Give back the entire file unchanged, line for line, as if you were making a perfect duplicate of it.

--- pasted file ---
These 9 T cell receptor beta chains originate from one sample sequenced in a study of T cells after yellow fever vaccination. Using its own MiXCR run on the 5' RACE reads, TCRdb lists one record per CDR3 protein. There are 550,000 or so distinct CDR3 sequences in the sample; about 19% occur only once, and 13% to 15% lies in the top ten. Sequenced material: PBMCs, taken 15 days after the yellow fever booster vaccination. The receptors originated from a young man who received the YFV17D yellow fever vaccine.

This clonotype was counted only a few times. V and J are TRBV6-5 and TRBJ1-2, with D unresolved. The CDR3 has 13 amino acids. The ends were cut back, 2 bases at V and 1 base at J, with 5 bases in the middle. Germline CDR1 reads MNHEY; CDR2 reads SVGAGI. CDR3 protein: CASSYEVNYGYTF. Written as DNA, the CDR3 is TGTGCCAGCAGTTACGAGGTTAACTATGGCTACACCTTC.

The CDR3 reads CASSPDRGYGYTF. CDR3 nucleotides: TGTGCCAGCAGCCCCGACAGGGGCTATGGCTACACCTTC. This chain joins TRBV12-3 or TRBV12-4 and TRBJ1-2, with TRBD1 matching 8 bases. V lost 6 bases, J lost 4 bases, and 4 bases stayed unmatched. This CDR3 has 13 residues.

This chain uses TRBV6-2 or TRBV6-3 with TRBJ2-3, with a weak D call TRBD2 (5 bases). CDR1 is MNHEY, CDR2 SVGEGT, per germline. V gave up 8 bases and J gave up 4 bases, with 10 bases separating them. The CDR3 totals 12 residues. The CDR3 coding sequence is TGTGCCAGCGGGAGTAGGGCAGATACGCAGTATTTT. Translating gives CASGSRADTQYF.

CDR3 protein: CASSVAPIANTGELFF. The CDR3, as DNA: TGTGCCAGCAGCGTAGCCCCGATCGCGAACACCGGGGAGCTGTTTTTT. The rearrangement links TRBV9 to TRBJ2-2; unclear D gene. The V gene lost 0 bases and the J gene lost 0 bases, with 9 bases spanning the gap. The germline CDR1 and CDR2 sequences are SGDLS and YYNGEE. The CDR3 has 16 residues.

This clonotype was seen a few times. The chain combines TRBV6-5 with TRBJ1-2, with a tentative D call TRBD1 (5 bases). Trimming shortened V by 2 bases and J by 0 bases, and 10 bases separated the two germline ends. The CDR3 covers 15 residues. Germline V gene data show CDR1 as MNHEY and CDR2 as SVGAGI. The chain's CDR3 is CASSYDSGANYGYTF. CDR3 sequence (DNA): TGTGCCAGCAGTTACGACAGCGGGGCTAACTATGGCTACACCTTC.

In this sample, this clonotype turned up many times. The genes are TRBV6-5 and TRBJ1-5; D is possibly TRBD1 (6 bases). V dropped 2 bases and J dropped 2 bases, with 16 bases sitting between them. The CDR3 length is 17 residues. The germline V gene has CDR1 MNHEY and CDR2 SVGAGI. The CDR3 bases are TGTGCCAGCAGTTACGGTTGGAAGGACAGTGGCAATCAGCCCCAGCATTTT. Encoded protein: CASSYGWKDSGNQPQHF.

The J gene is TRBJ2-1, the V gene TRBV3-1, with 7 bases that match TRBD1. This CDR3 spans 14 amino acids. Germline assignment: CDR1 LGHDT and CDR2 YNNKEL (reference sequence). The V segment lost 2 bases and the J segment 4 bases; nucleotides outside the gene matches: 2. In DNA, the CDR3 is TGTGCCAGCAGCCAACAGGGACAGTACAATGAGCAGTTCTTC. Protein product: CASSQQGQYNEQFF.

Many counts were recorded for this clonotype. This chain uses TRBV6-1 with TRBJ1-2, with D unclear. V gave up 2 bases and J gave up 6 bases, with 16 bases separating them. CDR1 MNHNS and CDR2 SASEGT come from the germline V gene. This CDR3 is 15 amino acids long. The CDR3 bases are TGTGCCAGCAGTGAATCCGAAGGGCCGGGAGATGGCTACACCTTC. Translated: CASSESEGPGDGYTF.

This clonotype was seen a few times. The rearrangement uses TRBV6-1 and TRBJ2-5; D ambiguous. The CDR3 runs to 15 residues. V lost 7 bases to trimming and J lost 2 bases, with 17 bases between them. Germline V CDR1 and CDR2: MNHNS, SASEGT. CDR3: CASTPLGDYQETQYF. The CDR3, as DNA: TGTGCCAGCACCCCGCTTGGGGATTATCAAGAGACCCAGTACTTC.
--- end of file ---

These 9 T cell receptor beta chains originate from one sample sequenced in a study of T cells after yellow fever vaccination. Using its own MiXCR run on the 5' RACE reads, TCRdb lists one record per CDR3 protein. There are 550,000 or so distinct CDR3 sequences in the sample; about 19% occur only once, and 13% to 15% lies in the top ten. Sequenced material: PBMCs, taken 15 days after the yellow fever booster vaccination. The receptors originated from a young man who received the YFV17D yellow fever vaccine.

This clonotype was counted only a few times. V and J are TRBV6-5 and TRBJ1-2, with D unresolved. The CDR3 has 13 amino acids. The ends were cut back, 2 bases at V and 1 base at J, with 5 bases in the middle. Germline CDR1 reads MNHEY; CDR2 reads SVGAGI. CDR3 protein: CASSYEVNYGYTF. Written as DNA, the CDR3 is TGTGCCAGCAGTTACGAGGTTAACTATGGCTACACCTTC.

The CDR3 reads CASSPDRGYGYTF. CDR3 nucleotides: TGTGCCAGCAGCCCCGACAGGGGCTATGGCTACACCTTC. This chain joins TRBV12-3 or TRBV12-4 and TRBJ1-2, with TRBD1 matching 8 bases. V lost 6 bases, J lost 4 bases, and 4 bases stayed unmatched. This CDR3 has 13 residues.

This chain uses TRBV6-2 or TRBV6-3 with TRBJ2-3, with a weak D call TRBD2 (5 bases). CDR1 is MNHEY, CDR2 SVGEGT, per germline. V gave up 8 bases and J gave up 4 bases, with 10 bases separating them. The CDR3 totals 12 residues. The CDR3 coding sequence is TGTGCCAGCGGGAGTAGGGCAGATACGCAGTATTTT. Translating gives CASGSRADTQYF.

CDR3 protein: CASSVAPIANTGELFF. The CDR3, as DNA: TGTGCCAGCAGCGTAGCCCCGATCGCGAACACCGGGGAGCTGTTTTTT. The rearrangement links TRBV9 to TRBJ2-2; unclear D gene. The V gene lost 0 bases and the J gene lost 0 bases, with 9 bases spanning the gap. The germline CDR1 and CDR2 sequences are SGDLS and YYNGEE. The CDR3 has 16 residues.

This clonotype was seen a few times. The chain combines TRBV6-5 with TRBJ1-2, with a tentative D call TRBD1 (5 bases). Trimming shortened V by 2 bases and J by 0 bases, and 10 bases separated the two germline ends. The CDR3 covers 15 residues. Germline V gene data show CDR1 as MNHEY and CDR2 as SVGAGI. The chain's CDR3 is CASSYDSGANYGYTF. CDR3 sequence (DNA): TGTGCCAGCAGTTACGACAGCGGGGCTAACTATGGCTACACCTTC.

In this sample, this clonotype turned up many times. The genes are TRBV6-5 and TRBJ1-5; D is possibly TRBD1 (6 bases). V dropped 2 bases and J dropped 2 bases, with 16 bases sitting between them. The CDR3 length is 17 residues. The germline V gene has CDR1 MNHEY and CDR2 SVGAGI. The CDR3 bases are TGTGCCAGCAGTTACGGTTGGAAGGACAGTGGCAATCAGCCCCAGCATTTT. Encoded protein: CASSYGWKDSGNQPQHF.

The J gene is TRBJ2-1, the V gene TRBV3-1, with 7 bases that match TRBD1. This CDR3 spans 14 amino acids. Germline assignment: CDR1 LGHDT and CDR2 YNNKEL (reference sequence). The V segment lost 2 bases and the J segment 4 bases; nucleotides outside the gene matches: 2. In DNA, the CDR3 is TGTGCCAGCAGCCAACAGGGACAGTACAATGAGCAGTTCTTC. Protein product: CASSQQGQYNEQFF.

Many counts were recorded for this clonotype. This chain uses TRBV6-1 with TRBJ1-2, with D unclear. V gave up 2 bases and J gave up 6 bases, with 16 bases separating them. CDR1 MNHNS and CDR2 SASEGT come from the germline V gene. This CDR3 is 15 amino acids long. The CDR3 bases are TGTGCCAGCAGTGAATCCGAAGGGCCGGGAGATGGCTACACCTTC. Translated: CASSESEGPGDGYTF.

This clonotype was seen a few times. The rearrangement uses TRBV6-1 and TRBJ2-5; D ambiguous. The CDR3 runs to 15 residues. V lost 7 bases to trimming and J lost 2 bases, with 17 bases between them. Germline V CDR1 and CDR2: MNHNS, SASEGT. CDR3: CASTPLGDYQETQYF. The CDR3, as DNA: TGTGCCAGCACCCCGCTTGGGGATTATCAAGAGACCCAGTACTTC.